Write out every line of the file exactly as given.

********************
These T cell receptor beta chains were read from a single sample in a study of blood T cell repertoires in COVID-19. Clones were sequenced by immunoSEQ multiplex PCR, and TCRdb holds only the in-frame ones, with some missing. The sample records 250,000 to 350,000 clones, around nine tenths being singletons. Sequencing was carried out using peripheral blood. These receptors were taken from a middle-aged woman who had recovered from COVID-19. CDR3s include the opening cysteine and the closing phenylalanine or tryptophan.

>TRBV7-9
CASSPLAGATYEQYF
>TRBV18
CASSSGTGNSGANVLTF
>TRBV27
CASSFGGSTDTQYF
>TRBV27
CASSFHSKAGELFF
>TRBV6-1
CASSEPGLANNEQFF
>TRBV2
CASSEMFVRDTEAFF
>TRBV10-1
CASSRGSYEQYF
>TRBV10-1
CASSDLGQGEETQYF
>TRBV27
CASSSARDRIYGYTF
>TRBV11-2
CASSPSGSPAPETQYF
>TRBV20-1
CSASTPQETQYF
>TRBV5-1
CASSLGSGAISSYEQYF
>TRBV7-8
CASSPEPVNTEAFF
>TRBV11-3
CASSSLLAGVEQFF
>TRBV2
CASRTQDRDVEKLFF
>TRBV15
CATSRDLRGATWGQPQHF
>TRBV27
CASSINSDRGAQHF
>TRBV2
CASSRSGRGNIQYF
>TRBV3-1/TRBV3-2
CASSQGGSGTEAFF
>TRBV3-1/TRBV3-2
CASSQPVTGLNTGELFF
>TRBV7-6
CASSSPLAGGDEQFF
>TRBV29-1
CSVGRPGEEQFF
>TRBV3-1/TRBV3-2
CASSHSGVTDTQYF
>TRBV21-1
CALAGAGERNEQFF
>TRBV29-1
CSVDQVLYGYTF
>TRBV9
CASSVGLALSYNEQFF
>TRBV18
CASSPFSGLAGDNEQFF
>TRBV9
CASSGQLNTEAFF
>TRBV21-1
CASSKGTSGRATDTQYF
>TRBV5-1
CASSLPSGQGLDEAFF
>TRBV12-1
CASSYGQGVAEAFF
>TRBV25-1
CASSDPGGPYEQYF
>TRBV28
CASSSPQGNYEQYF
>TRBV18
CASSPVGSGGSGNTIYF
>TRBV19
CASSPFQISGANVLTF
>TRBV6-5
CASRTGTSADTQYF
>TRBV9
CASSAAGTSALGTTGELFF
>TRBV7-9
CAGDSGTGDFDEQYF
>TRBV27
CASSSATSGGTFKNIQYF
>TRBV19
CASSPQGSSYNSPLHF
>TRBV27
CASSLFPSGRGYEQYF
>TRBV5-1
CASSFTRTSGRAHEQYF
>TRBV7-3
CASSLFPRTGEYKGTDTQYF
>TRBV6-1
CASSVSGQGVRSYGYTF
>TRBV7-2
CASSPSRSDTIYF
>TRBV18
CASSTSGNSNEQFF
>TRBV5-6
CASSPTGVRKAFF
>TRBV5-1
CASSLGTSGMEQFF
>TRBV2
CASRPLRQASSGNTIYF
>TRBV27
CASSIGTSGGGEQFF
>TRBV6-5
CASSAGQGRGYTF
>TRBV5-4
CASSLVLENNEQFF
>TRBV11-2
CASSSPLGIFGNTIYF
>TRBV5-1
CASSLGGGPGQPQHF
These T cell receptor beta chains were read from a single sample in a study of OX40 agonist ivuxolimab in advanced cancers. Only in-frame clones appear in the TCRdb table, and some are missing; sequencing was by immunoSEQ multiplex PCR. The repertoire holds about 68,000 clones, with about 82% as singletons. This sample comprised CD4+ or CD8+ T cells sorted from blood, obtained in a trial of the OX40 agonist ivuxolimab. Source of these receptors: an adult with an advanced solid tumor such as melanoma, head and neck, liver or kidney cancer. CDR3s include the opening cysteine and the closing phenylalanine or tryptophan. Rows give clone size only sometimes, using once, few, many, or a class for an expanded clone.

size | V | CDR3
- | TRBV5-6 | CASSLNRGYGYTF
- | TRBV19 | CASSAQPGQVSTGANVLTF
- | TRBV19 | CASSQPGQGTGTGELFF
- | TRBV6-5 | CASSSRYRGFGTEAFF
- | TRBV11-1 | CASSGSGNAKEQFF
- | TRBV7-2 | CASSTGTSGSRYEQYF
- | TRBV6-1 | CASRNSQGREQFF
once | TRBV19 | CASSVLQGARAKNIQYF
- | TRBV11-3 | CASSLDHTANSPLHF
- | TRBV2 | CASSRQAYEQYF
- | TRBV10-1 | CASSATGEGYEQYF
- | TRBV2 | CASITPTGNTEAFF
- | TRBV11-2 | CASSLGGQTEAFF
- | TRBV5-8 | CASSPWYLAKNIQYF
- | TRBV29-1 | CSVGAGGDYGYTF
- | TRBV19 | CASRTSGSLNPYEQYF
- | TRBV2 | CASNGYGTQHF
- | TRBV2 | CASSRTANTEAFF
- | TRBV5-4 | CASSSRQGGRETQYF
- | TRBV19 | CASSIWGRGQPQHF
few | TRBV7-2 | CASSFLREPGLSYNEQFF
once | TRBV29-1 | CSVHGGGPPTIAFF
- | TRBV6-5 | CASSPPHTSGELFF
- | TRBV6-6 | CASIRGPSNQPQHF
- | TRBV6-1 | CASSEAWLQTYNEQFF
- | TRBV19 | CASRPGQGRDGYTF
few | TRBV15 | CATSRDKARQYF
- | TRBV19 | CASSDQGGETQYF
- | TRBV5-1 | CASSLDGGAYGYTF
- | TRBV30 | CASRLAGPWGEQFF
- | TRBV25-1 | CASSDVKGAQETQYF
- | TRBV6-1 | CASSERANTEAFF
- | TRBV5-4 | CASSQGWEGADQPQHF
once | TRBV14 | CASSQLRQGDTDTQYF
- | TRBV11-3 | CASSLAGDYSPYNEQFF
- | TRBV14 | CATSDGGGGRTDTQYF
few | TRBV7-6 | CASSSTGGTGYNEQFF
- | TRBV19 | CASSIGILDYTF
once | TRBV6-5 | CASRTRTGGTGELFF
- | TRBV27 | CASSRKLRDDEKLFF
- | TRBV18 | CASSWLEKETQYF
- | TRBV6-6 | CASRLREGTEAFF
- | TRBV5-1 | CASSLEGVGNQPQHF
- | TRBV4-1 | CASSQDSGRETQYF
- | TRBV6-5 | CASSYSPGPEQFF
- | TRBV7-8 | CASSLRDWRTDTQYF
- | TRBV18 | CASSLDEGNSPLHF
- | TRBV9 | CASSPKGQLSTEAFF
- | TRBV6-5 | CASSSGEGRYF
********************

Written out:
These T cell receptor beta chains were read from a single sample in a study of blood T cell repertoires in COVID-19. Clones were sequenced by immunoSEQ multiplex PCR, and TCRdb holds only the in-frame ones, with some missing. The sample records 250,000 to 350,000 clones, around nine tenths being singletons. Sequencing was carried out using peripheral blood. These receptors were taken from a middle-aged woman who had recovered from COVID-19. CDR3s include the opening cysteine and the closing phenylalanine or tryptophan.

>TRBV7-9
CASSPLAGATYEQYF
>TRBV18
CASSSGTGNSGANVLTF
>TRBV27
CASSFGGSTDTQYF
>TRBV27
CASSFHSKAGELFF
>TRBV6-1
CASSEPGLANNEQFF
>TRBV2
CASSEMFVRDTEAFF
>TRBV10-1
CASSRGSYEQYF
>TRBV10-1
CASSDLGQGEETQYF
>TRBV27
CASSSARDRIYGYTF
>TRBV11-2
CASSPSGSPAPETQYF
>TRBV20-1
CSASTPQETQYF
>TRBV5-1
CASSLGSGAISSYEQYF
>TRBV7-8
CASSPEPVNTEAFF
>TRBV11-3
CASSSLLAGVEQFF
>TRBV2
CASRTQDRDVEKLFF
>TRBV15
CATSRDLRGATWGQPQHF
>TRBV27
CASSINSDRGAQHF
>TRBV2
CASSRSGRGNIQYF
>TRBV3-1/TRBV3-2
CASSQGGSGTEAFF
>TRBV3-1/TRBV3-2
CASSQPVTGLNTGELFF
>TRBV7-6
CASSSPLAGGDEQFF
>TRBV29-1
CSVGRPGEEQFF
>TRBV3-1/TRBV3-2
CASSHSGVTDTQYF
>TRBV21-1
CALAGAGERNEQFF
>TRBV29-1
CSVDQVLYGYTF
>TRBV9
CASSVGLALSYNEQFF
>TRBV18
CASSPFSGLAGDNEQFF
>TRBV9
CASSGQLNTEAFF
>TRBV21-1
CASSKGTSGRATDTQYF
>TRBV5-1
CASSLPSGQGLDEAFF
>TRBV12-1
CASSYGQGVAEAFF
>TRBV25-1
CASSDPGGPYEQYF
>TRBV28
CASSSPQGNYEQYF
>TRBV18
CASSPVGSGGSGNTIYF
>TRBV19
CASSPFQISGANVLTF
>TRBV6-5
CASRTGTSADTQYF
>TRBV9
CASSAAGTSALGTTGELFF
>TRBV7-9
CAGDSGTGDFDEQYF
>TRBV27
CASSSATSGGTFKNIQYF
>TRBV19
CASSPQGSSYNSPLHF
>TRBV27
CASSLFPSGRGYEQYF
>TRBV5-1
CASSFTRTSGRAHEQYF
>TRBV7-3
CASSLFPRTGEYKGTDTQYF
>TRBV6-1
CASSVSGQGVRSYGYTF
>TRBV7-2
CASSPSRSDTIYF
>TRBV18
CASSTSGNSNEQFF
>TRBV5-6
CASSPTGVRKAFF
>TRBV5-1
CASSLGTSGMEQFF
>TRBV2
CASRPLRQASSGNTIYF
>TRBV27
CASSIGTSGGGEQFF
>TRBV6-5
CASSAGQGRGYTF
>TRBV5-4
CASSLVLENNEQFF
>TRBV11-2
CASSSPLGIFGNTIYF
>TRBV5-1
CASSLGGGPGQPQHF
These T cell receptor beta chains were read from a single sample in a study of OX40 agonist ivuxolimab in advanced cancers. Only in-frame clones appear in the TCRdb table, and some are missing; sequencing was by immunoSEQ multiplex PCR. The repertoire holds about 68,000 clones, with about 82% as singletons. This sample comprised CD4+ or CD8+ T cells sorted from blood, obtained in a trial of the OX40 agonist ivuxolimab. Source of these receptors: an adult with an advanced solid tumor such as melanoma, head and neck, liver or kidney cancer. CDR3s include the opening cysteine and the closing phenylalanine or tryptophan. Rows give clone size only sometimes, using once, few, many, or a class for an expanded clone.

size | V | CDR3
- | TRBV5-6 | CASSLNRGYGYTF
- | TRBV19 | CASSAQPGQVSTGANVLTF
- | TRBV19 | CASSQPGQGTGTGELFF
- | TRBV6-5 | CASSSRYRGFGTEAFF
- | TRBV11-1 | CASSGSGNAKEQFF
- | TRBV7-2 | CASSTGTSGSRYEQYF
- | TRBV6-1 | CASRNSQGREQFF
once | TRBV19 | CASSVLQGARAKNIQYF
- | TRBV11-3 | CASSLDHTANSPLHF
- | TRBV2 | CASSRQAYEQYF
- | TRBV10-1 | CASSATGEGYEQYF
- | TRBV2 | CASITPTGNTEAFF
- | TRBV11-2 | CASSLGGQTEAFF
- | TRBV5-8 | CASSPWYLAKNIQYF
- | TRBV29-1 | CSVGAGGDYGYTF
- | TRBV19 | CASRTSGSLNPYEQYF
- | TRBV2 | CASNGYGTQHF
- | TRBV2 | CASSRTANTEAFF
- | TRBV5-4 | CASSSRQGGRETQYF
- | TRBV19 | CASSIWGRGQPQHF
few | TRBV7-2 | CASSFLREPGLSYNEQFF
once | TRBV29-1 | CSVHGGGPPTIAFF
- | TRBV6-5 | CASSPPHTSGELFF
- | TRBV6-6 | CASIRGPSNQPQHF
- | TRBV6-1 | CASSEAWLQTYNEQFF
- | TRBV19 | CASRPGQGRDGYTF
few | TRBV15 | CATSRDKARQYF
- | TRBV19 | CASSDQGGETQYF
- | TRBV5-1 | CASSLDGGAYGYTF
- | TRBV30 | CASRLAGPWGEQFF
- | TRBV25-1 | CASSDVKGAQETQYF
- | TRBV6-1 | CASSERANTEAFF
- | TRBV5-4 | CASSQGWEGADQPQHF
once | TRBV14 | CASSQLRQGDTDTQYF
- | TRBV11-3 | CASSLAGDYSPYNEQFF
- | TRBV14 | CATSDGGGGRTDTQYF
few | TRBV7-6 | CASSSTGGTGYNEQFF
- | TRBV19 | CASSIGILDYTF
once | TRBV6-5 | CASRTRTGGTGELFF
- | TRBV27 | CASSRKLRDDEKLFF
- | TRBV18 | CASSWLEKETQYF
- | TRBV6-6 | CASRLREGTEAFF
- | TRBV5-1 | CASSLEGVGNQPQHF
- | TRBV4-1 | CASSQDSGRETQYF
- | TRBV6-5 | CASSYSPGPEQFF
- | TRBV7-8 | CASSLRDWRTDTQYF
- | TRBV18 | CASSLDEGNSPLHF
- | TRBV9 | CASSPKGQLSTEAFF
- | TRBV6-5 | CASSSGEGRYF